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“[M]issionary activity renews the Church, revitalizes faith and Christian identity, and offers fresh enthusiasm and new incentive. Faith is strengthened when it is given to others! It is in commitment to the Church's universal mission that the new evangelization of Christian peoples will find inspiration and support.
But what moves me even more strongly to proclaim the urgency of missionary evangelization is the fact that it is the primary service which the Church can render to every individual and to all humanity in the modern world, a world which has experienced marvelous achievements but which seems to have lost its sense of ultimate realities and of existence itself. "Christ the Redeemer," I wrote in my first encyclical, "fully reveals man to himself.... The person who wishes to understand himself thoroughly...must...draw near to Christ.... [The] Redemption that took place through the cross has definitively restored to man his dignity and given back meaning to his life in the world." […]
Peoples everywhere, open the doors to Christ! His Gospel in no way detracts from man's freedom, from the respect that is owed to every culture and to whatever is good in each religion. By accepting Christ, you open yourselves to the definitive Word of God, to the One in whom God has made himself fully known and has shown us the path to himself.
The number of those who do not know Christ and do not belong to the Church is constantly on the increase. Indeed, since the end of the [Second Vatican] Council it has almost doubled. When we consider this immense portion of humanity which is loved by the Father and for whom he sent his Son, the urgency of the Church's mission is obvious.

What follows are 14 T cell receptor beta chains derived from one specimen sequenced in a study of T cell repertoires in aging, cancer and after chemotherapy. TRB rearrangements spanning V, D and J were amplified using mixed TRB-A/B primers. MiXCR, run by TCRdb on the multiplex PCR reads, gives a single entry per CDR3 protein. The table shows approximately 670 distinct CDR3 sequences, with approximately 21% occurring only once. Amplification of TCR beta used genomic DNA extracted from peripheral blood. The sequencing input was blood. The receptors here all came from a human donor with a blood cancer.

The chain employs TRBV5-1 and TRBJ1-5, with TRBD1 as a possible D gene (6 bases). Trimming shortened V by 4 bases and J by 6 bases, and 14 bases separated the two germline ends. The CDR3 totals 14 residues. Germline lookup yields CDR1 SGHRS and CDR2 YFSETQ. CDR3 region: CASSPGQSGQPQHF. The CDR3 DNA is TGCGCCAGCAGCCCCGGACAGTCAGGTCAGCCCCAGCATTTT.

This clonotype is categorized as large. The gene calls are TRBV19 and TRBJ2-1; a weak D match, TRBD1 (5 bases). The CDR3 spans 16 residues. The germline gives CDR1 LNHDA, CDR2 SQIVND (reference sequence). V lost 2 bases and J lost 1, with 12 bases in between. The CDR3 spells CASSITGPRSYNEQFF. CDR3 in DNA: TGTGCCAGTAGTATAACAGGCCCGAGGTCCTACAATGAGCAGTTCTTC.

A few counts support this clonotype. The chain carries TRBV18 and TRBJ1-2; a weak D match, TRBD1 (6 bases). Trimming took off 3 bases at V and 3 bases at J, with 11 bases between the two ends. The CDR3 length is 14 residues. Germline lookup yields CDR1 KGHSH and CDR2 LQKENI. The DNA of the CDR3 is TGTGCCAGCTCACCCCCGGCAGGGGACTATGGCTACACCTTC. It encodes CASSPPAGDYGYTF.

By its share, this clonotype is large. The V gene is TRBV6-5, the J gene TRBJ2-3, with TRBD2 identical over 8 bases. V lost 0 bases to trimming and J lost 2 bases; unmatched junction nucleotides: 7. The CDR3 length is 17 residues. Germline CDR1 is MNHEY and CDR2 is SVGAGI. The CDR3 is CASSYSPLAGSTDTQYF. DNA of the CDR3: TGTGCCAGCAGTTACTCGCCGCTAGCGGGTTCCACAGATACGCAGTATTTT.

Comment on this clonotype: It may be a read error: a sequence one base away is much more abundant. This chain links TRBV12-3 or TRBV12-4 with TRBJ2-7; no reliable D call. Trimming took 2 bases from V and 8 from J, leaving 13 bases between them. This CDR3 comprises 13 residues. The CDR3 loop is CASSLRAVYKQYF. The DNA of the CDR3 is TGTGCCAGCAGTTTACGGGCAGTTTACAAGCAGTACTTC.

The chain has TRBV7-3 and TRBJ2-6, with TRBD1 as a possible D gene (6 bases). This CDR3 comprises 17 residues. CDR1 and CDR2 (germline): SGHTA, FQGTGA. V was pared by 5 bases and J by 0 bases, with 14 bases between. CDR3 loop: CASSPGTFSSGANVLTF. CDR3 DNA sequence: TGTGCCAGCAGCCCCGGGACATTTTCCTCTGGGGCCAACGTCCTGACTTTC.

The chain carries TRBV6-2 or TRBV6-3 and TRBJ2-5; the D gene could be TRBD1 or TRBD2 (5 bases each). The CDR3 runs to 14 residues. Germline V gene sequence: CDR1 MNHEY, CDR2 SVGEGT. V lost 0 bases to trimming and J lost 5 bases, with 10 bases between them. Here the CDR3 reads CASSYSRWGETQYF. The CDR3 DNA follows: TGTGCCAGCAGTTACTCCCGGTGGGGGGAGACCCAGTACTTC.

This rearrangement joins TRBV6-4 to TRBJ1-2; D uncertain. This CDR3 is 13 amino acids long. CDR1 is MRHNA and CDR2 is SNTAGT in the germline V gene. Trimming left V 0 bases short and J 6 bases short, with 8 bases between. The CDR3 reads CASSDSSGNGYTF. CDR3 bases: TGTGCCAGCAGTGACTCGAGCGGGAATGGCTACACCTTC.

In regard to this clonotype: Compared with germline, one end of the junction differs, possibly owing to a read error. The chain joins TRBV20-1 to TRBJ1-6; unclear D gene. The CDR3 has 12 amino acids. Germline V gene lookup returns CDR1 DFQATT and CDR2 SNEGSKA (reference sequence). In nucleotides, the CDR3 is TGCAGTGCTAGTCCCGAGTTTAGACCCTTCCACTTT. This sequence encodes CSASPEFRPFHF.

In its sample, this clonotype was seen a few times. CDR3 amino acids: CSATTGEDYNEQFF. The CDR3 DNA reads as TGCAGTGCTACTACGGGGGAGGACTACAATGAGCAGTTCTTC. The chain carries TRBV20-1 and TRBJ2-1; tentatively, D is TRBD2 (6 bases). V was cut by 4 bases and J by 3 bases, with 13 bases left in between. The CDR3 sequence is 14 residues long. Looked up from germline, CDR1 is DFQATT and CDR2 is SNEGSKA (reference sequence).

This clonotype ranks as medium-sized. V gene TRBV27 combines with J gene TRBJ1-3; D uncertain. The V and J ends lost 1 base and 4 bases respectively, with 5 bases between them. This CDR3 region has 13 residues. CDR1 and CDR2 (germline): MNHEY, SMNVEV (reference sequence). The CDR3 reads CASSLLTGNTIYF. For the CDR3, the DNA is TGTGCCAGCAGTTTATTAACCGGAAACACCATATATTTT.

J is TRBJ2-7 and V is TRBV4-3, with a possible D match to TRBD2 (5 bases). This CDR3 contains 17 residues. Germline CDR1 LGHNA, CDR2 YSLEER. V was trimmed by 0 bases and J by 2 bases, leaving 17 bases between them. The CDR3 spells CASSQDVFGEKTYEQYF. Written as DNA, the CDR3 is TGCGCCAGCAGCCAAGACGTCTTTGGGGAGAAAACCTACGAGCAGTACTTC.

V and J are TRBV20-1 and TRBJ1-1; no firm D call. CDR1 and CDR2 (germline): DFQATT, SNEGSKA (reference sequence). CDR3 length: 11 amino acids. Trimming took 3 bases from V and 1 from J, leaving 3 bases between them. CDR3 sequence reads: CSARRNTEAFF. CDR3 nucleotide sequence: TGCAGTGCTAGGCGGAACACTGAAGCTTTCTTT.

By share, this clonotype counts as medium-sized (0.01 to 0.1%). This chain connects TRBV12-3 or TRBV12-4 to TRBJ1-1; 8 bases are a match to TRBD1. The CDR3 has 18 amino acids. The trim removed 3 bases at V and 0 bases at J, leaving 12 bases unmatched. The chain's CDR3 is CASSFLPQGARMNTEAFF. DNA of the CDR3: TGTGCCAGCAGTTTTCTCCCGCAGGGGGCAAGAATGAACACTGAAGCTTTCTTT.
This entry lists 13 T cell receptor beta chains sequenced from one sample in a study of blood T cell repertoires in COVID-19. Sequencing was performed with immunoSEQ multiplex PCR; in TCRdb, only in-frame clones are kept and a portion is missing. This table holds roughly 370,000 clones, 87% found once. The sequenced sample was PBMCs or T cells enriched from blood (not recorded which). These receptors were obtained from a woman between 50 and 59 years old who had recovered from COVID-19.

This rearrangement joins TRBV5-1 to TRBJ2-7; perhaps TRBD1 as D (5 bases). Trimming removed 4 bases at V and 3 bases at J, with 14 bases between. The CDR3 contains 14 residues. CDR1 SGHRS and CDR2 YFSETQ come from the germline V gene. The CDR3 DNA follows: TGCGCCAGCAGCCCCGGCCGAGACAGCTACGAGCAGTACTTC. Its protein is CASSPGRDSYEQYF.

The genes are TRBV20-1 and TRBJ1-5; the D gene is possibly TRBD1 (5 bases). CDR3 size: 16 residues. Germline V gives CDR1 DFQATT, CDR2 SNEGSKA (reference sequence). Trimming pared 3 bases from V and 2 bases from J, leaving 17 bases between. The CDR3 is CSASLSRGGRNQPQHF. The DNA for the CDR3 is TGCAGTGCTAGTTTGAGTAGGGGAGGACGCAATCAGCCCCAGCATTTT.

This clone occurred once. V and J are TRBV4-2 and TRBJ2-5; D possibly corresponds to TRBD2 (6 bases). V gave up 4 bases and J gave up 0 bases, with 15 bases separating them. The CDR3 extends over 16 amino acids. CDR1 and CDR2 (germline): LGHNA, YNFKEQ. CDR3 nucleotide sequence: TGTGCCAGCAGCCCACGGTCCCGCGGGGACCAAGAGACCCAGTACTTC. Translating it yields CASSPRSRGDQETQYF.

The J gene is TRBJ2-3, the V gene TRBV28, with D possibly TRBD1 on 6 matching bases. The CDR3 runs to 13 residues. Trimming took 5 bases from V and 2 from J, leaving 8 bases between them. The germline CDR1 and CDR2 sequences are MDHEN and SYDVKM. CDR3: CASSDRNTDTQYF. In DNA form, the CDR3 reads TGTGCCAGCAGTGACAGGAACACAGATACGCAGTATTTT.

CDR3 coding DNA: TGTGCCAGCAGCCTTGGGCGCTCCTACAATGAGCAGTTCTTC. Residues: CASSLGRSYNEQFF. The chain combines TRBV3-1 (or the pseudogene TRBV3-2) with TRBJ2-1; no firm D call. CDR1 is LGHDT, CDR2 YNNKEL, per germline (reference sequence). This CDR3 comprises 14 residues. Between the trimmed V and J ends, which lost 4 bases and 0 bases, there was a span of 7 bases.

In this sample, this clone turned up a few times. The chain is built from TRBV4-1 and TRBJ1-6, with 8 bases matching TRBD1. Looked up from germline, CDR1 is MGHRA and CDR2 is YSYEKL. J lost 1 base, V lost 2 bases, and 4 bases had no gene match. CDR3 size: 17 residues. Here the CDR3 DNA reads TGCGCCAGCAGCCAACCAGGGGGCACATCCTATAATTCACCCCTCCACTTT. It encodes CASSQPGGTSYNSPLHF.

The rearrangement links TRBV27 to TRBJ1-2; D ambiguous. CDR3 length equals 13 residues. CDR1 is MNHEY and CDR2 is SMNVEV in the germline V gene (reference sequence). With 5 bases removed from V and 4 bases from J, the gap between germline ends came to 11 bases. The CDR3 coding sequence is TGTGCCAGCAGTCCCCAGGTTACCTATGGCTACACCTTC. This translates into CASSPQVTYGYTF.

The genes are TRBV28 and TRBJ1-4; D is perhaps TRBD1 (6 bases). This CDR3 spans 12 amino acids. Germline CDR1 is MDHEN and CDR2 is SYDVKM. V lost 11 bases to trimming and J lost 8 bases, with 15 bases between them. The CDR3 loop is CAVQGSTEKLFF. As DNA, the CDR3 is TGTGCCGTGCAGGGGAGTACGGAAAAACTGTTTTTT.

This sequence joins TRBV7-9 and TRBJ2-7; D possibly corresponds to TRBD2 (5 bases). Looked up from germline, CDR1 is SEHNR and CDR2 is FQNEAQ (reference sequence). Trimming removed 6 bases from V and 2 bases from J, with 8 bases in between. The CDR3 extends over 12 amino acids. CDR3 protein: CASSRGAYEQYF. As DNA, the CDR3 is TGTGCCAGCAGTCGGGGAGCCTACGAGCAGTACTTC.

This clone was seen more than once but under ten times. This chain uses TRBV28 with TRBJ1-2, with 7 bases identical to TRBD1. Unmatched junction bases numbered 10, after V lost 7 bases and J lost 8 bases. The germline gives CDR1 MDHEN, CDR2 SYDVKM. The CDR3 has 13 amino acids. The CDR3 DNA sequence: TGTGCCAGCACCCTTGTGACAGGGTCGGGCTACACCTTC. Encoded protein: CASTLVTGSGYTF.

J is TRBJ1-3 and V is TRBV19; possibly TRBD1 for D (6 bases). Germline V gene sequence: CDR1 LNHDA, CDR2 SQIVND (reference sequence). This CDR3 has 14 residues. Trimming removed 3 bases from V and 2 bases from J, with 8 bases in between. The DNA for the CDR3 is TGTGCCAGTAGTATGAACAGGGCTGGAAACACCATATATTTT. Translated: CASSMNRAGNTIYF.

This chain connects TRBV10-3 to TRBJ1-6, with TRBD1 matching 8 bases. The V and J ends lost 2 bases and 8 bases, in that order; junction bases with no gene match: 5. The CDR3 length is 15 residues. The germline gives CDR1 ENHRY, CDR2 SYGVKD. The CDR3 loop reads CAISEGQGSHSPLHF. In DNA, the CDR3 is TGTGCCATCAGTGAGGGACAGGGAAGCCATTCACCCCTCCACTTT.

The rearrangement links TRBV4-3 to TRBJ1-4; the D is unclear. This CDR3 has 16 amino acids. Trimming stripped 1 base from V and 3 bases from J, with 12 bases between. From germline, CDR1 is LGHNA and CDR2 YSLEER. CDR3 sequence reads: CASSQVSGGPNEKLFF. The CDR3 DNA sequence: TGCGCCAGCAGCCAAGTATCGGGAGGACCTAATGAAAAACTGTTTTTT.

On the other hand, our own times offer the Church new opportunities in this field: we have witnessed the collapse of oppressive ideologies and political systems; the opening of frontiers and the formation of a more united world due to an increase in communications; the affirmation among peoples of the gospel values which Jesus made incarnate in his own life (peace, justice, brotherhood, concern for the needy); and a kind of soulless economic and technical development which only stimulates the search for the truth about God, about man and about the meaning of life itself.
God is opening before the Church the horizons of a humanity more fully prepared for the sowing of the Gospel. I sense that the moment has come to commit all of the Church's energies to a new evangelization and to the mission ad gentes. No believer in Christ, no institution of the Church can avoid this supreme duty: to proclaim Christ to all peoples.”
Excerpt from the Introduction of Pope John Paul II’s Encyclical “Redemptoris Missio: On The Permanent Validity Of The Church's Missionary Mandate”
This is the day the Lord has made, let us rejoice and be glad in it.
Even before you open your eyes in the early mornings don’t you think about the day ahead? To wake up to the fact that it is Sunday and a day not like the others in feeling and spirit means that you have a way of celebrating this day; that you know the art of celebrating a feast. You know that Sunday is a day created for our benefit. It means to give us a taste of heaven. But if Sunday is merely a day to make it to church on time, then you may need some ways to make Sunday special.
A special Sunday begins on Friday night. By sundown on Friday, try to have a clean slate. Complete what needs doing—finish off the unpleasant chores. Clean off your desk. Get the grocery shopping done for the weekend so you don’t have to shop on Sunday (thereby asking others to serve you in the shops on Sunday). It is important to take time to repair your relationships with the rest of the family.